Complementing SAML is WS-Security, a framework that does not actually enforce security policies per se, but specifies what security technologies (such as Kerberos or PKI) are to be employed to perform those functions. OASIS is just beginning to tackle this specification, a job that could prove challenging.

''We will probably limit ourselves to the basics, not on the semantics of how to perform security,'' noted Hal Lockhart, a member of the OASIS joint security committee and W3C liaison. ''This technical committee won't be the end-all for Web services security; it's a first step.''

Like any work in progress, Web services security has plenty of rough edges. Proposals in many areas, like encryption and authorization, still have critical gaps. Current XML Encryption and XML Signature proposals continue to lack specs that prevent corruption of encrypted data and signatures as they pass through the various parsers used by each party in a multi-party transaction.

Then there are issues like what levels of security standards should cover. For example, there is an ongoing debate regarding whether security policy headers, like those spelled out in the proposed XACML standard, are necessary, and whether the concept must also cover content ownership and access -- a key concern for publishers who routinely deal with intellectual property rights issues in their businesses.

''We need a clear distinction because overlapping standards could mean chaos,'' said Chet Ensign, a spokesperson for the online publisher Lexis/Nexis, who mentioned the need to clarify intellectual property rights at a recent Web services security forum organized by OASIS and the W3C.

According to OASIS' Lockhart, questions of security policy and digital rights management might be too hot to handle for now. ''We are unsure what will become part of the long-term agenda,'' he said. ''The current thinking is that digital rights management might be too specific for the types of documents exchanged via Web services.''

Where's the beef?
The heart of any business application is the business logic --  the business rules, interactions and workflows that represent how users work with the system and how business processes are automated. If applications require the processing of transactions, it is necessary to take protective measures that ensure that completed transactions are acknowledged and interrupted transactions are rolled back. In scenarios where several business processes are integrated, a traffic cop or broker is necessary to ensure that the interactions follow existing business rules and priorities.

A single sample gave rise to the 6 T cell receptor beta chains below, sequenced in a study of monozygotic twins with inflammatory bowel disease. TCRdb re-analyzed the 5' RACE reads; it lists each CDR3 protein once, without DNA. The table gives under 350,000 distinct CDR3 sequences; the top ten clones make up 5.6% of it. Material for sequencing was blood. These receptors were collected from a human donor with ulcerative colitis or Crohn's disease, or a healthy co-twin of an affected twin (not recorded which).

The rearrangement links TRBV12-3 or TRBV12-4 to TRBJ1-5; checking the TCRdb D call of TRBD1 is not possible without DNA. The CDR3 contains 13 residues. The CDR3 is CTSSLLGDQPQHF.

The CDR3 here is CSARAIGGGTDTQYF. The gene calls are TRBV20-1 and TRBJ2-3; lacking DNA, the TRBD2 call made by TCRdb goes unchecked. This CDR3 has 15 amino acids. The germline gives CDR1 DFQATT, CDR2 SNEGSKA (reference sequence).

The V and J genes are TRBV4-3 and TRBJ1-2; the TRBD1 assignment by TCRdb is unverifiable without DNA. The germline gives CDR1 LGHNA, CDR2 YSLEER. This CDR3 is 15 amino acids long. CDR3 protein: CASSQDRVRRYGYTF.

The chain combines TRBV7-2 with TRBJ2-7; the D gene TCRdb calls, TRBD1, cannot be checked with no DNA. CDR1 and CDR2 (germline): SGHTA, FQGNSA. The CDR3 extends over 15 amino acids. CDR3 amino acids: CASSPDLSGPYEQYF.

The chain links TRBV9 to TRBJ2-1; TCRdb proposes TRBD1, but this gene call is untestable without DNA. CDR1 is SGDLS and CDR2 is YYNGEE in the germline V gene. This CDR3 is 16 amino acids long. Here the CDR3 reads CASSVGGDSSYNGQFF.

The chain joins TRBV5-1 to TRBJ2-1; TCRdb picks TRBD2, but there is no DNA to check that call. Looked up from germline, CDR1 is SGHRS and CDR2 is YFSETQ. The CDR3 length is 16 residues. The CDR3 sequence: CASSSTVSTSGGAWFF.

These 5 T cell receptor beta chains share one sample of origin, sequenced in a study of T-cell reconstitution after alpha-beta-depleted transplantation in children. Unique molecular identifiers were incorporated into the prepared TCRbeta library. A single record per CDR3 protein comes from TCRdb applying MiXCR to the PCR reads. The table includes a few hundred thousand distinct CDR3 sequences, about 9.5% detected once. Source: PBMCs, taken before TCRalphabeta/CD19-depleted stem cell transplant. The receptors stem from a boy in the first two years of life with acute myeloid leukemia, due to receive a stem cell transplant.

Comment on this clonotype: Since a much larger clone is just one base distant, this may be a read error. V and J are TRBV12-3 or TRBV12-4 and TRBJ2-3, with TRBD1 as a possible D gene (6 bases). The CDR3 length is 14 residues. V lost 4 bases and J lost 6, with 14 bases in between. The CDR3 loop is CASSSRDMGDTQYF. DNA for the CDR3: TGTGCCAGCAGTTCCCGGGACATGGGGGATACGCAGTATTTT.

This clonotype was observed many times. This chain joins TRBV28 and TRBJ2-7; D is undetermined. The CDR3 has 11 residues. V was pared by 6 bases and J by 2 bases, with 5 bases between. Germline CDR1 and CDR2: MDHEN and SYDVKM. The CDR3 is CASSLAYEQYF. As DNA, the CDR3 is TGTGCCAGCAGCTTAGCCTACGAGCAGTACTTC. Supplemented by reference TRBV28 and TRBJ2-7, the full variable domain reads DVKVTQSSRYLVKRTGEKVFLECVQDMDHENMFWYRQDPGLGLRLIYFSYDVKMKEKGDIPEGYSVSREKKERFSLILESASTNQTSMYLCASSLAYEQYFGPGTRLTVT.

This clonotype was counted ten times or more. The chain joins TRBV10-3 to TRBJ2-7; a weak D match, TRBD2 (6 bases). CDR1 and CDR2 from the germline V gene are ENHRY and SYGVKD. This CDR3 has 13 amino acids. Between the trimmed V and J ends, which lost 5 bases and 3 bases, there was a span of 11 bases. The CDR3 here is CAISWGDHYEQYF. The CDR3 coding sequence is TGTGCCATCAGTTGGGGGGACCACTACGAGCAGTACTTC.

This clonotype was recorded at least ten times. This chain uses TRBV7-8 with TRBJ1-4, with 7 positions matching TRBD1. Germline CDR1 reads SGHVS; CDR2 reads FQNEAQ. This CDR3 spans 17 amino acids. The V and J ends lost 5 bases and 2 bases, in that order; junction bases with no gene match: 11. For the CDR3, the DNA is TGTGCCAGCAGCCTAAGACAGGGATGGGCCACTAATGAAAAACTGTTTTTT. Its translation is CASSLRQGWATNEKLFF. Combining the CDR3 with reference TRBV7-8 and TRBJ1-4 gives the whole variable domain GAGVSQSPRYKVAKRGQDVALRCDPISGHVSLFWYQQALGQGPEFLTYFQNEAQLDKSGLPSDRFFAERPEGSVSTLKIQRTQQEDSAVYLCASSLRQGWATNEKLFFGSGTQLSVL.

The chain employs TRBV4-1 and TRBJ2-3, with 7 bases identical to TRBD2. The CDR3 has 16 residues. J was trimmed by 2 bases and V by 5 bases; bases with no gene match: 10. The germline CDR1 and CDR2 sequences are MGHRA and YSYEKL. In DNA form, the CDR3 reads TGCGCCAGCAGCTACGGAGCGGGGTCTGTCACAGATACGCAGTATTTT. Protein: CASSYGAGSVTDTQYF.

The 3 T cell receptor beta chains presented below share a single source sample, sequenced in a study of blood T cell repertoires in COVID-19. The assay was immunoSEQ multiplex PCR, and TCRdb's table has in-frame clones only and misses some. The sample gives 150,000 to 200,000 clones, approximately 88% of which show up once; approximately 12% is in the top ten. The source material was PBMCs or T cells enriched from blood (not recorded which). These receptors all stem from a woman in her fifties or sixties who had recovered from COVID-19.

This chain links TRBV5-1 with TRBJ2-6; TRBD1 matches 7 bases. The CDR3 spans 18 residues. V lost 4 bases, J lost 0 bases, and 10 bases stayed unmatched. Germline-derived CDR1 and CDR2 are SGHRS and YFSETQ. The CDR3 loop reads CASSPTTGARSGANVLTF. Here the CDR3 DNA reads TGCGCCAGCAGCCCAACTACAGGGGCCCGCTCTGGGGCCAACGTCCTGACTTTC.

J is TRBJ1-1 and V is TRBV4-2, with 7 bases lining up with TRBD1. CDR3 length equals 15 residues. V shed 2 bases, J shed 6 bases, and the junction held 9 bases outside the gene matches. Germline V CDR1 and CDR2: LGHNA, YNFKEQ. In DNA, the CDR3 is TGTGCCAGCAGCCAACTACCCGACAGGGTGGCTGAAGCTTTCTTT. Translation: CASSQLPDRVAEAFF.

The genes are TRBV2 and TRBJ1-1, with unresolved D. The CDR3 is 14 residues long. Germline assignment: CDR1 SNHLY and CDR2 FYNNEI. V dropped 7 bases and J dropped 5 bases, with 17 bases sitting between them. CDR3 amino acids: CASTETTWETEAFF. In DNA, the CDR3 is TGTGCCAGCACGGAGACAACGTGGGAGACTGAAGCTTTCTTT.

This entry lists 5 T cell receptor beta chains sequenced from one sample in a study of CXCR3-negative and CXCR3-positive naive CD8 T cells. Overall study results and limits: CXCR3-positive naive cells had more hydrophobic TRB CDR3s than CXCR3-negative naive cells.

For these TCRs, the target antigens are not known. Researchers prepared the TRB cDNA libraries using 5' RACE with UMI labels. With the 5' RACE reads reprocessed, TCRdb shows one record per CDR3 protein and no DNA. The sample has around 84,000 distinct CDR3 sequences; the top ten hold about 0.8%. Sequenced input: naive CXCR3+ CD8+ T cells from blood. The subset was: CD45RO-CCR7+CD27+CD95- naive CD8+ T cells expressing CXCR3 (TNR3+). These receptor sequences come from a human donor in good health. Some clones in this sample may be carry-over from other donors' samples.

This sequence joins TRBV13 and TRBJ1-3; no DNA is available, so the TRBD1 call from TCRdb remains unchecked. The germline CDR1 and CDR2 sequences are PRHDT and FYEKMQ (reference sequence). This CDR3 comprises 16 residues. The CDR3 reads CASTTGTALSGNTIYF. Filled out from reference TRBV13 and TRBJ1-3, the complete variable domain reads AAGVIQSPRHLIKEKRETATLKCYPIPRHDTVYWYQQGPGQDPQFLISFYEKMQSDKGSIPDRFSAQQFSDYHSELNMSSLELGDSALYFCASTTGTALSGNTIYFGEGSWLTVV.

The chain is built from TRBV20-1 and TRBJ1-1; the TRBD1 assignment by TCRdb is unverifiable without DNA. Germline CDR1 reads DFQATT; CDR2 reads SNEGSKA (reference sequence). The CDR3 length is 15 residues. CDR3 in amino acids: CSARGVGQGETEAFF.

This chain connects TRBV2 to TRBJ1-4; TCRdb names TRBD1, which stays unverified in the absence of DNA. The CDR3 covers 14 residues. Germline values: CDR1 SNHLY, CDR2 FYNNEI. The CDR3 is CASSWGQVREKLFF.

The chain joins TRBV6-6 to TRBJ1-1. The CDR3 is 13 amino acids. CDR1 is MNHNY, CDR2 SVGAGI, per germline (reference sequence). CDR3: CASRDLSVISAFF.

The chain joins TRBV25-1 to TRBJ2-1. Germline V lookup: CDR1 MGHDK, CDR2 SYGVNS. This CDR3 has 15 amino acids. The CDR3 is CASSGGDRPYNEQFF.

In conventional applications, all of these services are typically managed within the application, database, or a third-party integration broker or messaging system that performs these tasks using its own proprietary technologies. However, the open-air nature of Web services rules out the use of proprietary technologies, especially when multiple players, organizations and platforms are involved.

The flexibility of Web services makes business process integration and coordination more complex than typical inside-the-firewall EAI scenarios. While Web services could include conventional RPCs against known systems, it could also involve more complex, longer-duration, asynchronous transactions that must factor in the latencies of the Internet as well as scenarios involving multiple parties whose identities might not be known until runtime or later. In these scenarios, conventional RPC mechanisms, such as two-phase commits, are no longer adequate.

Furthermore, measures such as ensuring authenticity, acknowledgement, rollbacks and completion grow more critical when they are conducted outside the protective cocoons of conventional transaction systems.

For example, a procurement request might involve not only a buyer and seller, but third parties like credit and transportation providers. Additionally, the transaction may or may not be instantaneous. And even if the original service request sounds simple, providing assurance that the service request was answered, in an environment where multiple organizations inside and outside the firewall are involved, might trigger a series of transactions that could be interrupted if one link in the chain -- such as the ability to get financing, delivery on the requested date or even the transmission of an acknowledgement -- is broken.

Among the questions to be answered: Can the identities of all parties be verified, and are they authorized to make or process the service requests? If any link in the chain is broken, are there business rules specifying alternate options and do transactions have to be rolled back? If they have to be rolled back, to what point? And is there any way to perform all these assurances in a non-proprietary way so that  everyone involved can decipher the service requests and responses?